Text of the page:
By Brandon Lewis, Staff Writer

“#mbta you’re seriously cramping my style this morning. TWO B trains have gone by, too full to take on new passengers. #mbtaannoy,” one angry straphanger tweeted while waiting for her morning train to work.

“cannot believe mbta green line operators are so pathetic and bored that they need to prohibit people from boarding an empty car.  #mbtaannoy,” another T rider tweeted.

T riders have begun using Twitter as a social platform to voice their dissatisfaction with the Massachusetts Bay Transportation Authority. The tweets with the hashtag #MBTAannoy acknowledge a plethora of transit issues such as overcrowding of trains, long waits for buses and inadequate ventilation. Ranting about the MBTA via Twitter informs other prospective riders of transit troubles before they consider utilizing public transportation.

According to, the number of Tweets directed toward MBTA problems peaks during early morning hours, between 7 a.m. and 9 a.m. This fact reveals that the MBTA upsets commuters mostly during the morning rush hour when thousands of Bostonians are traveling to work and school.

Boston University College of Arts and Sciences freshman Brittney Page, who regularly takes the T to her theater classes on Huntington Avenue, defended the MBTA.

“The T is pretty reliable,” Page said. “It always gets me to the theater on time. I give myself



plenty of time to get to the theater, so maybe that’s why I haven’t run into problems with the T yet.”

However, College of Communication freshman Alexis Felix said she disliked the T from the day she arrived on campus.

“Being from New York and dealing with the [Metropolitan Transportation Authority], I was curious to see how other cities managed their transportation systems,” Felix said. “In all honesty, the T confuses me. It stops running like at 1 a.m., which is annoying. This is a college town and students are out and about all hours of the night, especially on weekends. We need trains to be running during those hours. And I don’t understand why the Green Line only has two cars. A train will definitely overcrowd with only two cars running. I just don’t understand.”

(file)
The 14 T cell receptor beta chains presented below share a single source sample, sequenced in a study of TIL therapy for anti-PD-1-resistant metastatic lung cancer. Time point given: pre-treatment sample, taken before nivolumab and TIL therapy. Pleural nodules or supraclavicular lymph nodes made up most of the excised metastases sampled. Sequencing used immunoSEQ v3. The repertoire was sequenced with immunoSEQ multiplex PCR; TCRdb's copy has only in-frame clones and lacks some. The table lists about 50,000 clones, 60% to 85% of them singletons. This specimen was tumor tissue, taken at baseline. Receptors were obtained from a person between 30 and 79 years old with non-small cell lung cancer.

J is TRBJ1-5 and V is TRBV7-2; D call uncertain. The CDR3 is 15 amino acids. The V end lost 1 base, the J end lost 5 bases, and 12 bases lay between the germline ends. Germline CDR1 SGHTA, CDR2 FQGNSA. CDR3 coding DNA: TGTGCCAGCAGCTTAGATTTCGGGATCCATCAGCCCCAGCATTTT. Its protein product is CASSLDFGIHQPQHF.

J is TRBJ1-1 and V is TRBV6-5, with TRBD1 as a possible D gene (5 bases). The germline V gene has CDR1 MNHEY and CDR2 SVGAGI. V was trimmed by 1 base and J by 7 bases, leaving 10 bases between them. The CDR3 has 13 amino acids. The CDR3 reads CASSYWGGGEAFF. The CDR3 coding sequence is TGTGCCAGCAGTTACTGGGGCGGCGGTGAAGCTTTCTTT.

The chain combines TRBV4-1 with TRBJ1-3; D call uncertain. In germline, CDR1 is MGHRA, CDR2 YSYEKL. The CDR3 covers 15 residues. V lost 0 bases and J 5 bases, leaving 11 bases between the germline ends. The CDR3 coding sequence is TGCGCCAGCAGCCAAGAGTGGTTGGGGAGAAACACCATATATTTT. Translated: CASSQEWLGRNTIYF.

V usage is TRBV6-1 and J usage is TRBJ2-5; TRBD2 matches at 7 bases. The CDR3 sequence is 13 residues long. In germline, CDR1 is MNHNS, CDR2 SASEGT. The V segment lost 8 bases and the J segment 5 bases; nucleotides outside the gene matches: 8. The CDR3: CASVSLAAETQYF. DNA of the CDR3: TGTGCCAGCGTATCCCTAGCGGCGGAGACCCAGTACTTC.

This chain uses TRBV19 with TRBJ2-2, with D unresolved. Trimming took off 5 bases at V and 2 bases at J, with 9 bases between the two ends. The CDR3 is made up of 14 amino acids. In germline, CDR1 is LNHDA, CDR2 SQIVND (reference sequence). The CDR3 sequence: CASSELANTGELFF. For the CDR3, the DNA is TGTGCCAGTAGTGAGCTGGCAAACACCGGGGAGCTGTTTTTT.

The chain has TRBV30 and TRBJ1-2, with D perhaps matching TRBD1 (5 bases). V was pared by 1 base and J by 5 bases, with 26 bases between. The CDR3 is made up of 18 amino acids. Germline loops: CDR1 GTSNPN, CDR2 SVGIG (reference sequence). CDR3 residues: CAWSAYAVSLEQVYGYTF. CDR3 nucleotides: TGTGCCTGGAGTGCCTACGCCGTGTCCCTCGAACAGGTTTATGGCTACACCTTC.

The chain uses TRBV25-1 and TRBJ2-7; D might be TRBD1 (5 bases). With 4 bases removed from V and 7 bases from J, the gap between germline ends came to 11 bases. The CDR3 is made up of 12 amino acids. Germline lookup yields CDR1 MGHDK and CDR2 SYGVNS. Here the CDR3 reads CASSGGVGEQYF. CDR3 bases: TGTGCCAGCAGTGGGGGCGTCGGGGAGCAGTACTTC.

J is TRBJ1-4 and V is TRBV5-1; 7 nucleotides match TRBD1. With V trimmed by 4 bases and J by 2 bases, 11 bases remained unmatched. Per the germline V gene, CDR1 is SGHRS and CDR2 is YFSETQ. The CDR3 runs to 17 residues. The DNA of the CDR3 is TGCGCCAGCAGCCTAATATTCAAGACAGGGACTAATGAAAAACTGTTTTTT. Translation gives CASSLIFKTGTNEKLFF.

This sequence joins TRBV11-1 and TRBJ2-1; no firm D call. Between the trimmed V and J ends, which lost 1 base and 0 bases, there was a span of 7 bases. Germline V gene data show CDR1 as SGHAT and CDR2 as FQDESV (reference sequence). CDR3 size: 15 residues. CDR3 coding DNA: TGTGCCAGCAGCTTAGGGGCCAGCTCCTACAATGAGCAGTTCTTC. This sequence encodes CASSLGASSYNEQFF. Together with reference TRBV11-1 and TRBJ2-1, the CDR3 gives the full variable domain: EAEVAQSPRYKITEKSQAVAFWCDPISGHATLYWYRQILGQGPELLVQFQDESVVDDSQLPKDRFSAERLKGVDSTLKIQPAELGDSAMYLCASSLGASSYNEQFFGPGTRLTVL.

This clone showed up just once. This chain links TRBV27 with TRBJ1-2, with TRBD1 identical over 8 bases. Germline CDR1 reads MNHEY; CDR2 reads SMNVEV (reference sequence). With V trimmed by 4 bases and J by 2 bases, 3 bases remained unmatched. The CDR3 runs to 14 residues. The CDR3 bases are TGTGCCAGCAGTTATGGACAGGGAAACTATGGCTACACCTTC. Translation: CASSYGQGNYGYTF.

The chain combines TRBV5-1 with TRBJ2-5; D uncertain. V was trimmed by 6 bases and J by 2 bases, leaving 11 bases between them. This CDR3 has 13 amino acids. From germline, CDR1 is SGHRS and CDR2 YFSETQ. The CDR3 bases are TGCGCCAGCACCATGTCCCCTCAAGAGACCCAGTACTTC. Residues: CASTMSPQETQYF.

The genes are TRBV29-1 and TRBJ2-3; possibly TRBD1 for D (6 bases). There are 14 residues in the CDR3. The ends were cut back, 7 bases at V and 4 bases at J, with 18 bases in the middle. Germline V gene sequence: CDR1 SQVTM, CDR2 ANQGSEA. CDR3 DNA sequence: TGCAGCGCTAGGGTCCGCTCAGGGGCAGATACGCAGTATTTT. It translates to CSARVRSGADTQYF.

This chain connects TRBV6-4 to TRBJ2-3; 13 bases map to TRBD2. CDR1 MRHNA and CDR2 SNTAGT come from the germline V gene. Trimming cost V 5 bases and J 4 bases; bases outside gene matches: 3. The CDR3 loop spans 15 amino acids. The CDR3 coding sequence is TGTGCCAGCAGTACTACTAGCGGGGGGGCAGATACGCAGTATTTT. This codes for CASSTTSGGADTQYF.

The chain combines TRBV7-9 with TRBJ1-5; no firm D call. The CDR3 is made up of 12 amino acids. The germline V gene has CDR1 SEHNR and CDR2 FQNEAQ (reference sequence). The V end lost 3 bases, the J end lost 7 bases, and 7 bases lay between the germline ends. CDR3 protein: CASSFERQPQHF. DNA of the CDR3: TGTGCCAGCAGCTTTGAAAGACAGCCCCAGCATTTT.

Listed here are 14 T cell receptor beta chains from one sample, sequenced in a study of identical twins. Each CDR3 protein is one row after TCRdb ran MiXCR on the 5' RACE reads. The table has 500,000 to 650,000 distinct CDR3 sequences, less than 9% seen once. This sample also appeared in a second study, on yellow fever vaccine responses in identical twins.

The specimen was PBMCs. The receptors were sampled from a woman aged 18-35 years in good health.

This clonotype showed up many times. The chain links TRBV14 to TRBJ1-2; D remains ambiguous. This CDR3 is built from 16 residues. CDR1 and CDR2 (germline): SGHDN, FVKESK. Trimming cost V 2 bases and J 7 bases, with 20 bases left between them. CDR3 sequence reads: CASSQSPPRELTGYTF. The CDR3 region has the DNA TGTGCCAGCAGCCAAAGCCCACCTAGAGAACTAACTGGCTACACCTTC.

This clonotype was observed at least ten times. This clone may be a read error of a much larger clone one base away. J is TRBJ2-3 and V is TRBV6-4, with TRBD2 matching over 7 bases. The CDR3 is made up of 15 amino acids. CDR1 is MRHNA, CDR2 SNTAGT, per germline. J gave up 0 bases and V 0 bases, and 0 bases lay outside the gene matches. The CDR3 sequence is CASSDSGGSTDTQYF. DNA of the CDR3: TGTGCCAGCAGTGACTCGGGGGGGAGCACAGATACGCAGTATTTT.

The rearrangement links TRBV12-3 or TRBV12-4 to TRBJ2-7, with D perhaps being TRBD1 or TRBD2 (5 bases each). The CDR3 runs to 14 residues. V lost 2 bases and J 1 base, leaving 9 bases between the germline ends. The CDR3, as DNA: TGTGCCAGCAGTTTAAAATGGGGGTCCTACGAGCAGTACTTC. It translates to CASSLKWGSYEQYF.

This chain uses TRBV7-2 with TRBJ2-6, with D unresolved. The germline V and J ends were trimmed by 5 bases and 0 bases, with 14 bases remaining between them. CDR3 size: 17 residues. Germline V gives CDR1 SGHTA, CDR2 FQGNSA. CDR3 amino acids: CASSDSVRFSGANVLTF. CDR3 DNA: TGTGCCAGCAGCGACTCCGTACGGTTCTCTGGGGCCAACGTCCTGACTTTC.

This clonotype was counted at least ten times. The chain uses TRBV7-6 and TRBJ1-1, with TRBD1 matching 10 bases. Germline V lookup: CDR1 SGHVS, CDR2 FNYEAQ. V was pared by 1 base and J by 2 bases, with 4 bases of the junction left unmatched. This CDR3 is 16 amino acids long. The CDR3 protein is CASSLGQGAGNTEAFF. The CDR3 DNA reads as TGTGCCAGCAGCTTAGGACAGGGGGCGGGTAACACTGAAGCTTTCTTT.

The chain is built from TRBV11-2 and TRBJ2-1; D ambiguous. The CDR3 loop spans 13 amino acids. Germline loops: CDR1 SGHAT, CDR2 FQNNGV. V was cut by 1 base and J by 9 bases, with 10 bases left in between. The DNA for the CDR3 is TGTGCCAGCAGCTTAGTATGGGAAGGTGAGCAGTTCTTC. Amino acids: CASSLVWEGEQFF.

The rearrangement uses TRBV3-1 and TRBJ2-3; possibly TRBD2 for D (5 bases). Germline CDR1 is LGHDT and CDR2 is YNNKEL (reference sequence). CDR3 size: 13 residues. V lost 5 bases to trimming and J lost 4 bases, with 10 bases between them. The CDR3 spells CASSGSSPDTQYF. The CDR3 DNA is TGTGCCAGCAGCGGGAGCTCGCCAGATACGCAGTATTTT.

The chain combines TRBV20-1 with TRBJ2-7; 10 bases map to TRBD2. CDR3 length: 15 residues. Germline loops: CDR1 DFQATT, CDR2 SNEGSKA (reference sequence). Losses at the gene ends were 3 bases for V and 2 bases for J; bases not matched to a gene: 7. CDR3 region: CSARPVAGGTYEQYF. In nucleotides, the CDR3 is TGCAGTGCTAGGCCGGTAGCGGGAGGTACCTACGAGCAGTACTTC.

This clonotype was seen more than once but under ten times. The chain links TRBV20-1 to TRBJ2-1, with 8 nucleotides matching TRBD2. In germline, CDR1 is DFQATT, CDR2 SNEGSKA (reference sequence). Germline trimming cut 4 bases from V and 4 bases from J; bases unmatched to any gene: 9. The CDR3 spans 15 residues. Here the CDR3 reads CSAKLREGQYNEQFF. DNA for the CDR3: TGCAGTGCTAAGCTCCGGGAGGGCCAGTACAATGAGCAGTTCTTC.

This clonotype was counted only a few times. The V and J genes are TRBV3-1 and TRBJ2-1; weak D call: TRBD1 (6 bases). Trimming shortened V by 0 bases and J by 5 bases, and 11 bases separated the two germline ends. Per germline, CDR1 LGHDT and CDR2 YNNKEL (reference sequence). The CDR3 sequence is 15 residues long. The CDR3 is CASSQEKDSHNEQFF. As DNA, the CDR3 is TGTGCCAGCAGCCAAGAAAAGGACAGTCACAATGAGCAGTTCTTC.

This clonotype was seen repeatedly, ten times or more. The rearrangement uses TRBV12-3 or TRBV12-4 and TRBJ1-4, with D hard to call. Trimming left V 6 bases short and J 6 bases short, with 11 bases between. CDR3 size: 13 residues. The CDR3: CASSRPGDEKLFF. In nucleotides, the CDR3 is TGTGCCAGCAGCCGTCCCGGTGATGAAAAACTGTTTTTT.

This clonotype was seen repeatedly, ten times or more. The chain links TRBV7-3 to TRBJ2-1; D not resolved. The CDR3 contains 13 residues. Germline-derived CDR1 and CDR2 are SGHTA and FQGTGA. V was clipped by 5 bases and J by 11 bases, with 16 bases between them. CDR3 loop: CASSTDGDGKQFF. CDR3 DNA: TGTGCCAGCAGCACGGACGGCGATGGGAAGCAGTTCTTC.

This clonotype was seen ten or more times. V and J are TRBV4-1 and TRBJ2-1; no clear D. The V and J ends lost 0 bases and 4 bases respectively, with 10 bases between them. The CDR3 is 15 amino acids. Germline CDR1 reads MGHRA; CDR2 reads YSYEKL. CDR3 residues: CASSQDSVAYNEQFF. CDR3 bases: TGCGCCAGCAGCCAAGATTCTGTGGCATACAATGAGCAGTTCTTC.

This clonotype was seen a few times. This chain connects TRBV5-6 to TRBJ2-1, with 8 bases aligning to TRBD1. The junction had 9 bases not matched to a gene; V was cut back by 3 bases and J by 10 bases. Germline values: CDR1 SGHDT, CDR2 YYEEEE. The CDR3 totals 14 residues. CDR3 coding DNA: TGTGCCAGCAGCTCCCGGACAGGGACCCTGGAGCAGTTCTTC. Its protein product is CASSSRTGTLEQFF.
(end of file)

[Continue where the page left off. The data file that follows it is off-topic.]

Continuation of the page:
As a native New Yorker, I can sympathize with the Boston straphangers. Every transportation system has its own glitches and problems. New York’s transportation authority is no different. Fare hikes and overcrowding are constant issues that plague New York’s MTA. However the MTA’s trains and buses run 24/7, which is the major difference between the MTA and MBTA. I don’t understand why the subway stops running after 12:45 a.m. when there are thousands of college students roaming Boston and neighboring areas. I’m also confused with the lack of train cars on the Green Line. Why can’t train cars be added to accommodate more passengers? These are the questions that fly around in the minds of the regular T riders. Since they haven’t received many sufficient answers to these questions, they turn to Twitter to illustrate their frustrations. Though @mbtaGM often responds to Twitter users, #MBTAannoy seems to not have gotten any attention from MBTA officials. This in conjunction with Monday’s Green Line crash in Brigham Circle proves the MBTA better get its act together.